(RxWiki News) Understanding cholesterol is the first step in managing your cholesterol levels.
The best way to know your cholesterol level is to have a fasting blood test known as a lipid panel. A lipid panel examines total cholesterol, LDL (low-density lipoprotein), HDL (high-density lipoprotein) and triglyceride levels. These categories are examined below.
- A measure of the total amount of cholesterol in your blood
- Based on the HDL, LDL and triglyceride numbers
- Majority of the body’s cholesterol
- Delivers cholesterol to the body
- Known as “bad” cholesterol because having high levels can lead to plaque buildup in your arteries
- Absorbs cholesterol and carries it back to the liver, where cholesterol is removed from the body
- Known as “good” cholesterol because having high levels can reduce the risk for heart disease and stroke
- Type of fat found in your blood, which your body uses for energy
- High levels of triglycerides with low HDL cholesterol or high LDL cholesterol can increase heart attack and stroke risk
To prepare for your lipid panel, you must "fast" (not eat or drink anything) for at least eight hours before the blood test. You can drink water during the fast. Discuss specific fasting requirements with your doctor or laboratory.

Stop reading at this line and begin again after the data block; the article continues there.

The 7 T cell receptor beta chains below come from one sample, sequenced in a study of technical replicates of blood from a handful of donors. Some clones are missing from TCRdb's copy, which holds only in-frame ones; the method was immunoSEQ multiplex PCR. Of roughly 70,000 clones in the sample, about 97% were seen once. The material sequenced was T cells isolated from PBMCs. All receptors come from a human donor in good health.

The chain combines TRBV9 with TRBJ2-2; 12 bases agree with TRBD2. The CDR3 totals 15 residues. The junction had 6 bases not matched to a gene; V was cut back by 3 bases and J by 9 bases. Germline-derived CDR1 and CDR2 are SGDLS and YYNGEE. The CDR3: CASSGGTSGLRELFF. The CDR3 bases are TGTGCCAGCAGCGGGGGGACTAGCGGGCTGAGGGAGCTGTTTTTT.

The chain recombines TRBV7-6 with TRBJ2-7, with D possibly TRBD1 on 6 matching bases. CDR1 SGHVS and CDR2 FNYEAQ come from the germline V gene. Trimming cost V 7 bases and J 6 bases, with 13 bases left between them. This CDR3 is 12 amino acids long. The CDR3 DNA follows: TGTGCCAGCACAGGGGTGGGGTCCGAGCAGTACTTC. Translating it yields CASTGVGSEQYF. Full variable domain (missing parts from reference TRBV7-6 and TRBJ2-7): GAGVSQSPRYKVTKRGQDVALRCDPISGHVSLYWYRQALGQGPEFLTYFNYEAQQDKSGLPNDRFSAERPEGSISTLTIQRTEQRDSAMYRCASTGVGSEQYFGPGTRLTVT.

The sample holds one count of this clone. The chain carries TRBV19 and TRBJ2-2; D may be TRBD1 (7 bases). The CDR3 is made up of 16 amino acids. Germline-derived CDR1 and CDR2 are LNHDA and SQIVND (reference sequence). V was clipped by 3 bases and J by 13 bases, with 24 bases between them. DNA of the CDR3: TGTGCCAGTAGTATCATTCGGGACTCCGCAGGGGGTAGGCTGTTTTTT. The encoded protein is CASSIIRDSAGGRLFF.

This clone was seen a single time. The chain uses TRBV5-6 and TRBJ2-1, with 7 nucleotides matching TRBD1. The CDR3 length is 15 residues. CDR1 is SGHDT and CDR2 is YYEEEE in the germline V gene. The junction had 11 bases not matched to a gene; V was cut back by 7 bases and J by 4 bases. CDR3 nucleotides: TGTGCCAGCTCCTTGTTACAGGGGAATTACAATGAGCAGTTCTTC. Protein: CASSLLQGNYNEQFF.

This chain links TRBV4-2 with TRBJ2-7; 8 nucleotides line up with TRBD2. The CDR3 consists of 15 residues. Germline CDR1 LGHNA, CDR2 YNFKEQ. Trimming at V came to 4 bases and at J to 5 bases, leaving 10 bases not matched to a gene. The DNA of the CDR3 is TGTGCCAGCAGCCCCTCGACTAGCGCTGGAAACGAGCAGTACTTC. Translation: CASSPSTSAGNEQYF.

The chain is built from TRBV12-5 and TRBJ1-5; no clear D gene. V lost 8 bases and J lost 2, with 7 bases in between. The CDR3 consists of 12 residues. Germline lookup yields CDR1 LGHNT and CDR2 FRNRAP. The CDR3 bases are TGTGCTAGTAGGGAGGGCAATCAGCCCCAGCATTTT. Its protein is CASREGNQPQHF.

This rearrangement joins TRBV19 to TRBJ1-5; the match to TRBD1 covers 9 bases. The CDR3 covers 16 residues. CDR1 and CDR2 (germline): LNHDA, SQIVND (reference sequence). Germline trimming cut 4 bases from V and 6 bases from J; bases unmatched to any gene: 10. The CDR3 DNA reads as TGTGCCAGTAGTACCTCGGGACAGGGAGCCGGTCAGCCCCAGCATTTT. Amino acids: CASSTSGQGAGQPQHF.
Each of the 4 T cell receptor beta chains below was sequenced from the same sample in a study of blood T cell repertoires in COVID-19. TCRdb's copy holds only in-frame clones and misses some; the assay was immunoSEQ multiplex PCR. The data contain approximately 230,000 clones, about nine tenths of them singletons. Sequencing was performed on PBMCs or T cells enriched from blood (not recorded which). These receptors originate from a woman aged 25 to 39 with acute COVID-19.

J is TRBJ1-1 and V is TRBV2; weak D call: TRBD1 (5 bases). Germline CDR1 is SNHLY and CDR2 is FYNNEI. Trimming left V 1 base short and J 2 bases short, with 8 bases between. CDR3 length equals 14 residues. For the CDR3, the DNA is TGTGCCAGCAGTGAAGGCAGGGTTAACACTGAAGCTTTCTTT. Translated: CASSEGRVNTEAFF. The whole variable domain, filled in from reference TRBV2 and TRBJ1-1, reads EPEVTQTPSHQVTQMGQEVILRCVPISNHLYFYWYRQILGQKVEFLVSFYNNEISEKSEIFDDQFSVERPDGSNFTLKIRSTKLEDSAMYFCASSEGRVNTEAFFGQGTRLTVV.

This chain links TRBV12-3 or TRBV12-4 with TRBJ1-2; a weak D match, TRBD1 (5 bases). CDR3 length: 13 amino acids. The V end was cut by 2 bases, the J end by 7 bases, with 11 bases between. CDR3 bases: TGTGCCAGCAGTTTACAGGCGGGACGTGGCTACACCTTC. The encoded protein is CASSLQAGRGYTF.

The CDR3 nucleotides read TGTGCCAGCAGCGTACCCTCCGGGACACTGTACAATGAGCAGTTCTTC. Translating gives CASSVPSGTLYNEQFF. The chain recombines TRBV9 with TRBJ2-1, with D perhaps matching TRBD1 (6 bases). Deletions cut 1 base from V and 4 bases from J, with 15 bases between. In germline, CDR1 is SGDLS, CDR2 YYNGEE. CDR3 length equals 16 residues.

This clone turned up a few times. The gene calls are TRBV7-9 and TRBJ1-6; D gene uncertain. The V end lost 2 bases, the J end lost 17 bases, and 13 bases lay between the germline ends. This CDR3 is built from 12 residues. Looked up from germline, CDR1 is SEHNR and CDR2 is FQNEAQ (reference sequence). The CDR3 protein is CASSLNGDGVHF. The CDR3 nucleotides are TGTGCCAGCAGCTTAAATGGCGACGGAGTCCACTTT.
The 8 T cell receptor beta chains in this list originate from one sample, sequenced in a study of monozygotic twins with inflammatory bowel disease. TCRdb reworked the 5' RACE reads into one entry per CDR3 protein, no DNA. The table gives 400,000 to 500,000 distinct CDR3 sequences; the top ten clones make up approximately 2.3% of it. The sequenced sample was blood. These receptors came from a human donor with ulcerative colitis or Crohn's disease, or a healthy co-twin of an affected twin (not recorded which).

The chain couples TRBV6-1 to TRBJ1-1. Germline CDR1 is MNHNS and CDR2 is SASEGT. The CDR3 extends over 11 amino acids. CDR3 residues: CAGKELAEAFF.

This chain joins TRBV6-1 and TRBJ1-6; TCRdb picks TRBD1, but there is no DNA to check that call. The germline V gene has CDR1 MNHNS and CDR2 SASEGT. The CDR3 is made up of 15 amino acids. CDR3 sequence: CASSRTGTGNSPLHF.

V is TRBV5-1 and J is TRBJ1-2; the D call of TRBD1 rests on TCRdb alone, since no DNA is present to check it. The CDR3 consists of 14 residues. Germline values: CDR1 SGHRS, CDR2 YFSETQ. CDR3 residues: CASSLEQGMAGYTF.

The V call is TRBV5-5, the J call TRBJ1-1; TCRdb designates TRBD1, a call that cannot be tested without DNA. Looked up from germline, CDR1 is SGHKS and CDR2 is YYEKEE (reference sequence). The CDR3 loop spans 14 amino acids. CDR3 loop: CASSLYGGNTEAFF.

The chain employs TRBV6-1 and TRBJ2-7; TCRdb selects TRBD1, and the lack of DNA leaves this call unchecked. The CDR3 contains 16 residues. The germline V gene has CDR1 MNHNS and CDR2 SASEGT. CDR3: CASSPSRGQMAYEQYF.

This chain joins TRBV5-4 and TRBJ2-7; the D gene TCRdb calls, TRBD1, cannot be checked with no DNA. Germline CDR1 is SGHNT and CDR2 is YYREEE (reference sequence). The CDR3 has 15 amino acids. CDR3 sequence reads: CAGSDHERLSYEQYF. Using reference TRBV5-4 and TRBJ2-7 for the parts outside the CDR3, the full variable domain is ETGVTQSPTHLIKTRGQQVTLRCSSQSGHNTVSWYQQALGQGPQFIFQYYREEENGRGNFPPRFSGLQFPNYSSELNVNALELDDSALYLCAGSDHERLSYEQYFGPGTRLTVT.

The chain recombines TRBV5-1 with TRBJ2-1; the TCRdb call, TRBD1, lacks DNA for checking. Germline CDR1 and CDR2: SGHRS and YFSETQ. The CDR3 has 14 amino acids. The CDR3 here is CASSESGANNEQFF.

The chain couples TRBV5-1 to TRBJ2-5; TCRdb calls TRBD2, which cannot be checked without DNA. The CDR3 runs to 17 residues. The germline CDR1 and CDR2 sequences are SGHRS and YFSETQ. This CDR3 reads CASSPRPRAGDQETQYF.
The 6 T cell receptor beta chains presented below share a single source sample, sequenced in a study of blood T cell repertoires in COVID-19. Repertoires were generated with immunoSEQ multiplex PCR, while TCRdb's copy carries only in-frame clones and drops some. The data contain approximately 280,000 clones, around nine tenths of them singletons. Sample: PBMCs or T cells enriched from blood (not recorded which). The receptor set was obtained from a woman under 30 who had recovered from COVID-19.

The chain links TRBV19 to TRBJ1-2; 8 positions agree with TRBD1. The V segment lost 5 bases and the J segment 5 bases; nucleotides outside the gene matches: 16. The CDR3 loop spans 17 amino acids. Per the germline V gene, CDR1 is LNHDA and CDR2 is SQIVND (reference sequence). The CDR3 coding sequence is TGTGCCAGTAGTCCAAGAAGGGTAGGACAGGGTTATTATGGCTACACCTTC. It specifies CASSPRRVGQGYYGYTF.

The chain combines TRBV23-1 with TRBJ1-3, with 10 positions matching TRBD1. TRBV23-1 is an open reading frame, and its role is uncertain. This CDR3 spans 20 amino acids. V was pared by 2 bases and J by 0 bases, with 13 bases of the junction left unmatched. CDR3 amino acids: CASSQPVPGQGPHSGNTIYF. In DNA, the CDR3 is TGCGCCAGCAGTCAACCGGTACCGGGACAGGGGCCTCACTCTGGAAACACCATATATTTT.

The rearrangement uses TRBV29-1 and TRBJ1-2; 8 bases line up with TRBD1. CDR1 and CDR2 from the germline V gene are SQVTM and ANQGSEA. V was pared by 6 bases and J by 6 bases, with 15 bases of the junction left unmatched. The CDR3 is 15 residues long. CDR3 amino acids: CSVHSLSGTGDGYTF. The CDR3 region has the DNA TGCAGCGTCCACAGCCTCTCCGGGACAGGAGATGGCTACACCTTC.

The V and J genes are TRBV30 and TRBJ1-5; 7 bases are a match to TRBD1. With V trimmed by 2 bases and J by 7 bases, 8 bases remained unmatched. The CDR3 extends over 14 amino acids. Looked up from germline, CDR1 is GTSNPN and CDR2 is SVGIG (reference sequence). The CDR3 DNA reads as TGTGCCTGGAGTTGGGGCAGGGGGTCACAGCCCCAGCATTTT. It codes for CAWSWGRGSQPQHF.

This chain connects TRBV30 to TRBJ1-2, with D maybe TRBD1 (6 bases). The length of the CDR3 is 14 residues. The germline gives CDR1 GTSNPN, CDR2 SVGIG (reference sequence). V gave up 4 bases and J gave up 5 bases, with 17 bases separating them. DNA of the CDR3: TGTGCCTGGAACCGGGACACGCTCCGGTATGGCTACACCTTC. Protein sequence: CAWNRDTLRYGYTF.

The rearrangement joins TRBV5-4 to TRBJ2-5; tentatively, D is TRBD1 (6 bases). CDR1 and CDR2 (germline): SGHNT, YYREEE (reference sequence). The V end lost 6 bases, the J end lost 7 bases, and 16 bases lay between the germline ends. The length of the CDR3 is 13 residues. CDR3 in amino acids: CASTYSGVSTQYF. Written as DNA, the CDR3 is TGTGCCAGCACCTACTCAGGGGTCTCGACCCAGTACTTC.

To get an idea of what your results might mean, see the chart below:
|Total Cholesterol Level||Total Cholesterol Category|
|Less than 200 mg/dL||Desirable|
|200-239 mg/dL||Borderline high|
|240 mg/dL and above||High|
|LDL ("Bad") Cholesterol Level||LDL Cholesterol Category|
|Less than 100 mg/dL||Optimal|
|100-129 mg/dL||Near optimal/above optimal|
|130-159 mg/dL||Borderline high|
|190 mg/dL and above||Very high|
|HDL ("Good") Cholesterol Level||HDL Cholesterol Category|
|Less than 40 mg/dL||A major risk factor for heart disease|
|40-59 mg/dL||The higher, the better|
|60 mg/dL and higher||Protective against heart disease|
|Less than 150 mg/dL||Normal level|
|150-199 mg/dL||Borderline high|
|500 mg/dL or higher||Very high|
Speak with your health care provider about your numbers and how best to manage your cholesterol.
Written By Anyssa Garza, PharmD, BCMAS